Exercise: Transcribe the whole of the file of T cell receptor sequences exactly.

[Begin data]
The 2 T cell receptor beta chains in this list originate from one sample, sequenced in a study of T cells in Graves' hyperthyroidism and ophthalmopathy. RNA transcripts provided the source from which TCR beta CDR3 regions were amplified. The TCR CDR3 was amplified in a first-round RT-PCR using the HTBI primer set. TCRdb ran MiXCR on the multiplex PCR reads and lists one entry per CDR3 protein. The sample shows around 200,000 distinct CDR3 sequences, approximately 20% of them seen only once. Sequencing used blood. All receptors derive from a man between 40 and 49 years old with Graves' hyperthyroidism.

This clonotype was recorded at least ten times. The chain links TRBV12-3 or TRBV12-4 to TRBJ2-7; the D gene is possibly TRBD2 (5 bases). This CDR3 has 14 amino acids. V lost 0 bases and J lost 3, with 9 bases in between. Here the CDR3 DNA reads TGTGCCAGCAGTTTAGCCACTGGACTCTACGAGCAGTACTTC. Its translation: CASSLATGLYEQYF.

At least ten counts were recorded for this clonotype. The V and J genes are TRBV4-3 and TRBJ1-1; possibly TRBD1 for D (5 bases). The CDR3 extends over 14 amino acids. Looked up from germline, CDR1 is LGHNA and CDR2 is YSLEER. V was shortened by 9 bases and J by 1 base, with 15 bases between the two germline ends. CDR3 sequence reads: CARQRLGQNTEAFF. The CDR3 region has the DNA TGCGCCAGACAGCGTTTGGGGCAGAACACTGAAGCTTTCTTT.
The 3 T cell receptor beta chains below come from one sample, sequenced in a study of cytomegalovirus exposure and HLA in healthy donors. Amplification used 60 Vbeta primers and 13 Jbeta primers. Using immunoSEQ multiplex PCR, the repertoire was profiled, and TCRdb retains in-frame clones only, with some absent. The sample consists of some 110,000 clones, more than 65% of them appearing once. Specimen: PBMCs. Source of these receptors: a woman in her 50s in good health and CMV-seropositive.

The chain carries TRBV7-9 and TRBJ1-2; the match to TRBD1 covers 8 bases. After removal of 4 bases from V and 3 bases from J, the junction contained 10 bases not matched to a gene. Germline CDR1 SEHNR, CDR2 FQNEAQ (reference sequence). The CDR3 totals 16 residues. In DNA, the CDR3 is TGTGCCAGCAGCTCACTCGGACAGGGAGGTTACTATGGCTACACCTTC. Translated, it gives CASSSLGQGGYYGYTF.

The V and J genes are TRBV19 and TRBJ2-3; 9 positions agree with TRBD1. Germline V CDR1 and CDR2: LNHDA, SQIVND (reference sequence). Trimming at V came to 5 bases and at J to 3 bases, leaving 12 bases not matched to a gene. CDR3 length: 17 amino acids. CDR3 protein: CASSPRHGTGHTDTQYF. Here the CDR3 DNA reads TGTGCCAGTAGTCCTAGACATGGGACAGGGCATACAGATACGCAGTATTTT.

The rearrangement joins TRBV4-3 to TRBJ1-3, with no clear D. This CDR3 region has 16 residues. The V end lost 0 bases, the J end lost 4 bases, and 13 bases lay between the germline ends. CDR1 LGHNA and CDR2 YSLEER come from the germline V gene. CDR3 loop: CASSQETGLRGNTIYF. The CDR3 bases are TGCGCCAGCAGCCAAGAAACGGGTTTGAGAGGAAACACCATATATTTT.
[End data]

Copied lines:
The 2 T cell receptor beta chains in this list originate from one sample, sequenced in a study of T cells in Graves' hyperthyroidism and ophthalmopathy. RNA transcripts provided the source from which TCR beta CDR3 regions were amplified. The TCR CDR3 was amplified in a first-round RT-PCR using the HTBI primer set. TCRdb ran MiXCR on the multiplex PCR reads and lists one entry per CDR3 protein. The sample shows around 200,000 distinct CDR3 sequences, approximately 20% of them seen only once. Sequencing used blood. All receptors derive from a man between 40 and 49 years old with Graves' hyperthyroidism.

This clonotype was recorded at least ten times. The chain links TRBV12-3 or TRBV12-4 to TRBJ2-7; the D gene is possibly TRBD2 (5 bases). This CDR3 has 14 amino acids. V lost 0 bases and J lost 3, with 9 bases in between. Here the CDR3 DNA reads TGTGCCAGCAGTTTAGCCACTGGACTCTACGAGCAGTACTTC. Its translation: CASSLATGLYEQYF.

At least ten counts were recorded for this clonotype. The V and J genes are TRBV4-3 and TRBJ1-1; possibly TRBD1 for D (5 bases). The CDR3 extends over 14 amino acids. Looked up from germline, CDR1 is LGHNA and CDR2 is YSLEER. V was shortened by 9 bases and J by 1 base, with 15 bases between the two germline ends. CDR3 sequence reads: CARQRLGQNTEAFF. The CDR3 region has the DNA TGCGCCAGACAGCGTTTGGGGCAGAACACTGAAGCTTTCTTT.
The 3 T cell receptor beta chains below come from one sample, sequenced in a study of cytomegalovirus exposure and HLA in healthy donors. Amplification used 60 Vbeta primers and 13 Jbeta primers. Using immunoSEQ multiplex PCR, the repertoire was profiled, and TCRdb retains in-frame clones only, with some absent. The sample consists of some 110,000 clones, more than 65% of them appearing once. Specimen: PBMCs. Source of these receptors: a woman in her 50s in good health and CMV-seropositive.

The chain carries TRBV7-9 and TRBJ1-2; the match to TRBD1 covers 8 bases. After removal of 4 bases from V and 3 bases from J, the junction contained 10 bases not matched to a gene. Germline CDR1 SEHNR, CDR2 FQNEAQ (reference sequence). The CDR3 totals 16 residues. In DNA, the CDR3 is TGTGCCAGCAGCTCACTCGGACAGGGAGGTTACTATGGCTACACCTTC. Translated, it gives CASSSLGQGGYYGYTF.

The V and J genes are TRBV19 and TRBJ2-3; 9 positions agree with TRBD1. Germline V CDR1 and CDR2: LNHDA, SQIVND (reference sequence). Trimming at V came to 5 bases and at J to 3 bases, leaving 12 bases not matched to a gene. CDR3 length: 17 amino acids. CDR3 protein: CASSPRHGTGHTDTQYF. Here the CDR3 DNA reads TGTGCCAGTAGTCCTAGACATGGGACAGGGCATACAGATACGCAGTATTTT.

The rearrangement joins TRBV4-3 to TRBJ1-3, with no clear D. This CDR3 region has 16 residues. The V end lost 0 bases, the J end lost 4 bases, and 13 bases lay between the germline ends. CDR1 LGHNA and CDR2 YSLEER come from the germline V gene. CDR3 loop: CASSQETGLRGNTIYF. The CDR3 bases are TGCGCCAGCAGCCAAGAAACGGGTTTGAGAGGAAACACCATATATTTT.